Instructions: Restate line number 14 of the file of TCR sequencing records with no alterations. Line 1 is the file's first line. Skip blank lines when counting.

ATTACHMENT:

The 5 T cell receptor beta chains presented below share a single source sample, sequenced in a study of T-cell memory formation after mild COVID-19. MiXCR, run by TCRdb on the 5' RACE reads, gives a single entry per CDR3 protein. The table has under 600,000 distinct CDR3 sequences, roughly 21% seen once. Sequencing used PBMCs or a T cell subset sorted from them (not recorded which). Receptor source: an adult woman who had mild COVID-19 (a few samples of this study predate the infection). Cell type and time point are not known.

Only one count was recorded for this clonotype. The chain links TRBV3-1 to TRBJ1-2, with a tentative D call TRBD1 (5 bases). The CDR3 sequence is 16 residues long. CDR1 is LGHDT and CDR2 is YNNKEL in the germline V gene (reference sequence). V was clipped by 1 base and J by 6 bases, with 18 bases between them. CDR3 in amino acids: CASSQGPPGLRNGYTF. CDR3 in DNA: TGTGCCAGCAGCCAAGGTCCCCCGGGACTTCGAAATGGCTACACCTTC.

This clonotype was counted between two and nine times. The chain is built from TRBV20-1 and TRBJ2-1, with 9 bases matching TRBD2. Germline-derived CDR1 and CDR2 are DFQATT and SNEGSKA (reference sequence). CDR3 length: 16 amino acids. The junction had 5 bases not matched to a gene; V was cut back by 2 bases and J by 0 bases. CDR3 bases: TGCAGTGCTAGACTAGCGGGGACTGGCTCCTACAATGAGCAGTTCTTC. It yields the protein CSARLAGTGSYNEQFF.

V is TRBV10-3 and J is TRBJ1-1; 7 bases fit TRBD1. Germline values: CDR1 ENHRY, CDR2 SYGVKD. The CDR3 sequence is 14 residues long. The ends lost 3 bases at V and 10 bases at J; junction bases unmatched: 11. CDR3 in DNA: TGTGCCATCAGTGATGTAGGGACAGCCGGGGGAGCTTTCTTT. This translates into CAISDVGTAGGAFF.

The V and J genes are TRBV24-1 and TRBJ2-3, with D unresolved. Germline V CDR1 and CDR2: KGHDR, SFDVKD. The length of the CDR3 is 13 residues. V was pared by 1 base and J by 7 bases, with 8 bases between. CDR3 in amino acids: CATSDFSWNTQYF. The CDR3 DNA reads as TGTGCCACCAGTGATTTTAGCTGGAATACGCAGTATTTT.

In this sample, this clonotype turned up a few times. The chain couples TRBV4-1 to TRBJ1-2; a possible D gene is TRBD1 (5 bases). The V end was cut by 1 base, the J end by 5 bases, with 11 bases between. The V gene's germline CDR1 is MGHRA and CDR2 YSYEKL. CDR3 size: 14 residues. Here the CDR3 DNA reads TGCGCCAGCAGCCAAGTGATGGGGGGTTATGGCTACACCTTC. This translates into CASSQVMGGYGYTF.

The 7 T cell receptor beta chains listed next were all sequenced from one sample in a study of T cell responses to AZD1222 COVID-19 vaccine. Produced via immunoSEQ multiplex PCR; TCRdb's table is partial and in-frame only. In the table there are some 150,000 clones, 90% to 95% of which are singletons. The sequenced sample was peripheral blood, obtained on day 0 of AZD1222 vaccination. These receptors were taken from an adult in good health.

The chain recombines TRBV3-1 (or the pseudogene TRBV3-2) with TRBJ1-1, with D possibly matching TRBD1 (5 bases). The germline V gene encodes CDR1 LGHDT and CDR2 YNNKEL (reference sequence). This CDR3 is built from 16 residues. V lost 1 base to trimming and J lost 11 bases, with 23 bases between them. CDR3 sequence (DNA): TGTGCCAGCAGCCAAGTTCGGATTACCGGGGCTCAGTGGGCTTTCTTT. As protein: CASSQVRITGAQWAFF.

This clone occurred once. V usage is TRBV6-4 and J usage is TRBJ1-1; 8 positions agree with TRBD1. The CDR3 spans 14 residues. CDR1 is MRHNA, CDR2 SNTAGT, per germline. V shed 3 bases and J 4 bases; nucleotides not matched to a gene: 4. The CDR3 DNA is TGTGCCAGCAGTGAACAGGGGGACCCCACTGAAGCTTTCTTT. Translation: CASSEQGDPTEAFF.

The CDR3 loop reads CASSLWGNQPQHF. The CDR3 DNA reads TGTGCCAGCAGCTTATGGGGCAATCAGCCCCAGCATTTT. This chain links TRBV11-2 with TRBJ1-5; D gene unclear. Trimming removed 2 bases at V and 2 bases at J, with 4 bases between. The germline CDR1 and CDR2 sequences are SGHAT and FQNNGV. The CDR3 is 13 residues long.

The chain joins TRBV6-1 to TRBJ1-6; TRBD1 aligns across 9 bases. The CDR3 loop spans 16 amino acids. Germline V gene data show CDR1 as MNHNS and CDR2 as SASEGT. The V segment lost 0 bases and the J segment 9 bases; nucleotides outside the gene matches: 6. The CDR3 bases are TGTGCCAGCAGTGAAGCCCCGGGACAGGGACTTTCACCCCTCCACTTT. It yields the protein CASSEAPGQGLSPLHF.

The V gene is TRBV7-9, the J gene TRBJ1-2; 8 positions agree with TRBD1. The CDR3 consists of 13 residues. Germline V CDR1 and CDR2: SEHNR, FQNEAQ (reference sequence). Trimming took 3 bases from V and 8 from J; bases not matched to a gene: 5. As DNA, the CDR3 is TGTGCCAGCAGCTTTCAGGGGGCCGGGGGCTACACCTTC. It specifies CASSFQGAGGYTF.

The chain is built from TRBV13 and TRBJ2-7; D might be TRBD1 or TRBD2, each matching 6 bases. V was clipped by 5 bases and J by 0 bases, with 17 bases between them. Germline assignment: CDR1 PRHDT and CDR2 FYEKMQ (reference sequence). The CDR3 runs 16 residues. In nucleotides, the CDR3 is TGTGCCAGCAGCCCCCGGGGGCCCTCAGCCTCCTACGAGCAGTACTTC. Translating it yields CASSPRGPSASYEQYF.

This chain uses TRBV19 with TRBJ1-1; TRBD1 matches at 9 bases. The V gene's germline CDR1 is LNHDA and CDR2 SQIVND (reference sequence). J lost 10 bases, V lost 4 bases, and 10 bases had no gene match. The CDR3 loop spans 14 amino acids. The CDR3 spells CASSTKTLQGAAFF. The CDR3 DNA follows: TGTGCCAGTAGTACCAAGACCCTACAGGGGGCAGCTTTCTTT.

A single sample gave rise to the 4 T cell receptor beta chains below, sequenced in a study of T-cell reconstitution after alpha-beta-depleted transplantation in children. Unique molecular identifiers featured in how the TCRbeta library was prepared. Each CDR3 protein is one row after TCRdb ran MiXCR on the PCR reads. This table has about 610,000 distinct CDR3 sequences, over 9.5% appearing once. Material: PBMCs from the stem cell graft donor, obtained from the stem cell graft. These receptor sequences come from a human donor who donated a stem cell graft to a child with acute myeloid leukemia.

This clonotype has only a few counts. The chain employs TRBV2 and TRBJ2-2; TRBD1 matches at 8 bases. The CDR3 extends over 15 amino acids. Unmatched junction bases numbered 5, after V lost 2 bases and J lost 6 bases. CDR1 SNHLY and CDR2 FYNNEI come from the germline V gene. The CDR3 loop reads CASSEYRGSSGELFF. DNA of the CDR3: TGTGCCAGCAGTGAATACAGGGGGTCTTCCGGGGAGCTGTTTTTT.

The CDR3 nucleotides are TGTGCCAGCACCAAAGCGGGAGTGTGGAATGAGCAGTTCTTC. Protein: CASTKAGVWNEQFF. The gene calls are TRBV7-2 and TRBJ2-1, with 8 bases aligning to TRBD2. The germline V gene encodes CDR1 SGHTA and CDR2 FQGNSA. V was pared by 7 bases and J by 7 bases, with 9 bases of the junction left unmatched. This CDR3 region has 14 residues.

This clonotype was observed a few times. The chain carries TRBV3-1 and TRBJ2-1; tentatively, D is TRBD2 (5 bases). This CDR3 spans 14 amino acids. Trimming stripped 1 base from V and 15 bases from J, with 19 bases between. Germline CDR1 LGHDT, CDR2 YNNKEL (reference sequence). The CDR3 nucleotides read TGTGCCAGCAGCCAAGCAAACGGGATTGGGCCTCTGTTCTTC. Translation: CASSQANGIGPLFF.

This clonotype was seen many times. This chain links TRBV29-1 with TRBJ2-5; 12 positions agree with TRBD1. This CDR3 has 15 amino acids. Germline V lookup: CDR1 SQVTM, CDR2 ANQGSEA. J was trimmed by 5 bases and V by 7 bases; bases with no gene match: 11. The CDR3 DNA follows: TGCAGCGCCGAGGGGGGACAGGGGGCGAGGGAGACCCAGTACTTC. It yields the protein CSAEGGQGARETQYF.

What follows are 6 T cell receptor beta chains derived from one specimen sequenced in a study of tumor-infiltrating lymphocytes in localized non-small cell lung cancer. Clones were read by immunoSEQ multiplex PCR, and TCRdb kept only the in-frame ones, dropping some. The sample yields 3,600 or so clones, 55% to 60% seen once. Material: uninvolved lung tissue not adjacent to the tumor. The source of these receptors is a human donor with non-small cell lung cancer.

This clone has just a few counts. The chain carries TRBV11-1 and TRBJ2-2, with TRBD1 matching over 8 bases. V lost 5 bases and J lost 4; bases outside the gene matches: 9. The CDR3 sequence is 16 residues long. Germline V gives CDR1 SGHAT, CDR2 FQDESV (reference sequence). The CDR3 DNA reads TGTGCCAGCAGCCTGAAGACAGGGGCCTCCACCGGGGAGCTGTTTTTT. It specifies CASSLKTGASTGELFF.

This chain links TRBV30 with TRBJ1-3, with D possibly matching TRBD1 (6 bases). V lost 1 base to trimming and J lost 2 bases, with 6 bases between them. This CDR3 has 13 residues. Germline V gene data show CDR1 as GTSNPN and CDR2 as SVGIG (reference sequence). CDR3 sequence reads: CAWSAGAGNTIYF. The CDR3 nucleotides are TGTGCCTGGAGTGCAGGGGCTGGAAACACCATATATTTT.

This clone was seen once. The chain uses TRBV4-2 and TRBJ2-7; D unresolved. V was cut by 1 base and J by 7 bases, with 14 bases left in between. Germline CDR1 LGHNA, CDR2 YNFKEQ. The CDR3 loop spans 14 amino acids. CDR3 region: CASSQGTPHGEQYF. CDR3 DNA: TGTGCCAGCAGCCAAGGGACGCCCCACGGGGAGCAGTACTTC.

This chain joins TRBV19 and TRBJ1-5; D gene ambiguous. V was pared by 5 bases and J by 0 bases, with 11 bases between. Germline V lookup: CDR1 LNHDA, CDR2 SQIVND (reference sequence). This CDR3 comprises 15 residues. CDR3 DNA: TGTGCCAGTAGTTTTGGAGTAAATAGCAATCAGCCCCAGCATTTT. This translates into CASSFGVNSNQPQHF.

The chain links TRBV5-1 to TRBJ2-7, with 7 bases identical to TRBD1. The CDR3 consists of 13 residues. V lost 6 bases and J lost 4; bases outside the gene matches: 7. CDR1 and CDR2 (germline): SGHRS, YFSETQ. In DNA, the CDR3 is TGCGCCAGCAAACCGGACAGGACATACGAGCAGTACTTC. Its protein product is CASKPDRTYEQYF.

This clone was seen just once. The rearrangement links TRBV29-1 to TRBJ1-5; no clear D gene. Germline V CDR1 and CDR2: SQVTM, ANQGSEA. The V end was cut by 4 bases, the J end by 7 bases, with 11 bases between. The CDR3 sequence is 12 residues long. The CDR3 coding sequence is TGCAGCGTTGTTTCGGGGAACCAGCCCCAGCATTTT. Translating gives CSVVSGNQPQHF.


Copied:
This chain uses TRBV19 with TRBJ1-1; TRBD1 matches at 9 bases. The V gene's germline CDR1 is LNHDA and CDR2 SQIVND (reference sequence). J lost 10 bases, V lost 4 bases, and 10 bases had no gene match. The CDR3 loop spans 14 amino acids. The CDR3 spells CASSTKTLQGAAFF. The CDR3 DNA follows: TGTGCCAGTAGTACCAAGACCCTACAGGGGGCAGCTTTCTTT.